Participants discussed adaptation as a learning process that is beyond technology and infrastructure, and the need to approach adaptation strategically.

Hannah Ryder, UK.

Sergio Mergulis, World Bank.

William Kojo Agyemang-Bonsu, Ghana.
More Information:

Art van der Horst <>

Achieving a Just Economic Framework in COP 14
Presented by and the International Forum on Globalization

L-R: Victor Menotti, International Forum on Globalization (IFG); Ely Katembo,; Claire Greensfelder, IFG; Bianca Jagger, World Future Council; Bill McKibben,; May Boeve,

This event gave participants the opportunity to analyze and discuss the results of the Poznań negotiations in terms of the prospects for reaching an agreement in Copenhagen.

Bianca Jagger, World Future Council, underscored the necessary actions to reduce carbon dioxide concentrations to 350 ppm, inter alia to: hold governments accountable in Copenhagen; foster the adoption of renewable energy worldwide; demonstrate that cities can be operated solely on renewables; tax emissions; strengthen forest protection and reforestation; reject nuclear energy; and eschew carbon capture and storage.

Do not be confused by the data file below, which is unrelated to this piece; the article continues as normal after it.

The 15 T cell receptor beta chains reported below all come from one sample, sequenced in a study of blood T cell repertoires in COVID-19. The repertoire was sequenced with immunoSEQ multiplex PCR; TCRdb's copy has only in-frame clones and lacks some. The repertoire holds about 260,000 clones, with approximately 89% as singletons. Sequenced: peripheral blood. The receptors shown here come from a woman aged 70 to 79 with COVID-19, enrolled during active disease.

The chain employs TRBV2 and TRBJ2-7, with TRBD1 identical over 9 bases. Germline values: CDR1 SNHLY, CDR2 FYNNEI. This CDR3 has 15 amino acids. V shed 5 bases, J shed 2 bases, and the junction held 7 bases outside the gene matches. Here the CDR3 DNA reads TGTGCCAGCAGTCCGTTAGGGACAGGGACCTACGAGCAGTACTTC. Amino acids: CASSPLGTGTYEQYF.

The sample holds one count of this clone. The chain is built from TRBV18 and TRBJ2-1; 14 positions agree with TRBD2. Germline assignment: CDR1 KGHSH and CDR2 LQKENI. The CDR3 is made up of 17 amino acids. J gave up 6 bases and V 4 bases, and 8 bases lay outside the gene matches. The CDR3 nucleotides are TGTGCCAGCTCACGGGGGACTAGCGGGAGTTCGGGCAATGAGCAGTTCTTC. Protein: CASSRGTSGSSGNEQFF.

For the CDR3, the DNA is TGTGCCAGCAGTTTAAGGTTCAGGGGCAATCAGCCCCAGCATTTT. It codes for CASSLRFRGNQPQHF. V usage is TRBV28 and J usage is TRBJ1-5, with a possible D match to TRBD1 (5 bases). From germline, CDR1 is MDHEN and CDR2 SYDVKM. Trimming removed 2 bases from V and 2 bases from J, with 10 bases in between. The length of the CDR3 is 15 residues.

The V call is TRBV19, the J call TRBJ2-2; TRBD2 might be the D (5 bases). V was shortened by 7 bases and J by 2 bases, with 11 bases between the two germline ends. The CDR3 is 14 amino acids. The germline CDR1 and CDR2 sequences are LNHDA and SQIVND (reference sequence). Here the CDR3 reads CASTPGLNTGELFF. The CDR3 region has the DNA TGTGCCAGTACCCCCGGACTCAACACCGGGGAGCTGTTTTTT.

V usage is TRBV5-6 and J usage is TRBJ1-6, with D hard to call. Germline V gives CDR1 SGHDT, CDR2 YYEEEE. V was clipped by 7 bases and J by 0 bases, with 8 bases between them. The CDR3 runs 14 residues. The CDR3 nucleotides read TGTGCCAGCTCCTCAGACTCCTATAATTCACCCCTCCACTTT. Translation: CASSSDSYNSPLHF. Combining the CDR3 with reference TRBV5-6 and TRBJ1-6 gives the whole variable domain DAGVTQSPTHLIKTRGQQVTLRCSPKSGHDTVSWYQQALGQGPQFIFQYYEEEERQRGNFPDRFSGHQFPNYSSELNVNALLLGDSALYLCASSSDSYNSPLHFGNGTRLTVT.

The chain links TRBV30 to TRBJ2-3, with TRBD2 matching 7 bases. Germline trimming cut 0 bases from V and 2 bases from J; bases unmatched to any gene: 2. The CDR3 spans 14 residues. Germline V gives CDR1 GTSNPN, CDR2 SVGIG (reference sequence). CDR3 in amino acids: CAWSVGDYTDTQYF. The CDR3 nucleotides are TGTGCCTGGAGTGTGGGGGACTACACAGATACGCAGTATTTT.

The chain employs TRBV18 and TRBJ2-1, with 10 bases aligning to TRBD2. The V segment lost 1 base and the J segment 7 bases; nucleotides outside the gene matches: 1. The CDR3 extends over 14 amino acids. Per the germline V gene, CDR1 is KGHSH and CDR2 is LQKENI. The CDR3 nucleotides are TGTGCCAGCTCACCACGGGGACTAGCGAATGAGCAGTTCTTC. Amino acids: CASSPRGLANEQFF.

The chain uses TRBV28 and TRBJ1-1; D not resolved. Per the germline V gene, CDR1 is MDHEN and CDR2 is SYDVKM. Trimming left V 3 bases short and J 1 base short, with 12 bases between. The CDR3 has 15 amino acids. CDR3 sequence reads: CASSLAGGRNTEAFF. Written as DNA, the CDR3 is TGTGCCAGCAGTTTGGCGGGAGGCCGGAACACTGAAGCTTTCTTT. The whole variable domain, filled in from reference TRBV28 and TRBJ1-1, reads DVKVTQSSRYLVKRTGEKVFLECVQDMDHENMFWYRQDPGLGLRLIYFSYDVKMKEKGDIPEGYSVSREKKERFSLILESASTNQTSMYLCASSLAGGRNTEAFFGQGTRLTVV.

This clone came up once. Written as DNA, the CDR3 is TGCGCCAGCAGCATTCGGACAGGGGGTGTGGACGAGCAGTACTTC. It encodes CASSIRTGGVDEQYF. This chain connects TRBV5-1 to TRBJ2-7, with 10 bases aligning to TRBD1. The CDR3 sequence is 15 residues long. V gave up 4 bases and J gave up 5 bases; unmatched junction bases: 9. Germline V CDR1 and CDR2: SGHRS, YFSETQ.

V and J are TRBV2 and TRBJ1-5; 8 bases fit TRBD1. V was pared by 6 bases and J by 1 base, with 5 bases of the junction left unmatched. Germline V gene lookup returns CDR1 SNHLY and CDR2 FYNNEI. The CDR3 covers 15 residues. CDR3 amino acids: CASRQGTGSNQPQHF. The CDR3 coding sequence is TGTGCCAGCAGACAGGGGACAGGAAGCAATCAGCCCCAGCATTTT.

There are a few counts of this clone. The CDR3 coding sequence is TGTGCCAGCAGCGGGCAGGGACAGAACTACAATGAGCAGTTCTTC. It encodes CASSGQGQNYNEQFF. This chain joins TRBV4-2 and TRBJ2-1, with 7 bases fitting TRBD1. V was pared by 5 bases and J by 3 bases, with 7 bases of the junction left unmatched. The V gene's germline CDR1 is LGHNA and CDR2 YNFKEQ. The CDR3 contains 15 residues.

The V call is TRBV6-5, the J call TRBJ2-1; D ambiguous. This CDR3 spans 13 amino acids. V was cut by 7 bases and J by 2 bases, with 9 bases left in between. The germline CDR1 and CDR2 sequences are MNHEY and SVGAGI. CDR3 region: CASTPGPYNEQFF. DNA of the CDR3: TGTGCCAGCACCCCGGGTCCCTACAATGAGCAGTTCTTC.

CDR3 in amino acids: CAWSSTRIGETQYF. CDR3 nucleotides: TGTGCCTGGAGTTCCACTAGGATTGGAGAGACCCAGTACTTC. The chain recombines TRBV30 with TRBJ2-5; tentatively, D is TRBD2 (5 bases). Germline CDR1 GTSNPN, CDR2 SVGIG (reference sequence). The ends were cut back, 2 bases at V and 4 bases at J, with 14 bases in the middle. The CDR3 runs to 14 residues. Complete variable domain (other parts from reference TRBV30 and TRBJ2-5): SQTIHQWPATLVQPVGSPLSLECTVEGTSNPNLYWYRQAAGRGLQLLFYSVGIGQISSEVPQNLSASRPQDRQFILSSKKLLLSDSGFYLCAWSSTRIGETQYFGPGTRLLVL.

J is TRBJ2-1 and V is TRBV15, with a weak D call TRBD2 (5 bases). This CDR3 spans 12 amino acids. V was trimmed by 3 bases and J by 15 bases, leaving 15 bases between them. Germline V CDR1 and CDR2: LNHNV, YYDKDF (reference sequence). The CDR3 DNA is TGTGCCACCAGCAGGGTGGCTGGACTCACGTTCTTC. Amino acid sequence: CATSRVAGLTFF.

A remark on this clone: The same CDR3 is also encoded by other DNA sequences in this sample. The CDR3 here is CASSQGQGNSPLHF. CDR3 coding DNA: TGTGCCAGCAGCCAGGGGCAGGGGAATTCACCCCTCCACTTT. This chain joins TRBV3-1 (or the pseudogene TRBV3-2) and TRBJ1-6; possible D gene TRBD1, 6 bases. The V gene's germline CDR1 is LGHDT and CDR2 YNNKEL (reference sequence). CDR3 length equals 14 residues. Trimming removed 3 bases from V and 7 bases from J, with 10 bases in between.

Victor Menotti, International Forum on Globalization (IFG), highlighted that a trust-building breakthrough has occurred in Poznań which has deepened the dialogue between US and developing country leaders, in particular, on the issues of financing and technology transfer. He stressed the need to further discussions on a "global climate fund" separate from the World Bank, and to take immediate actions to make deeper, faster cuts.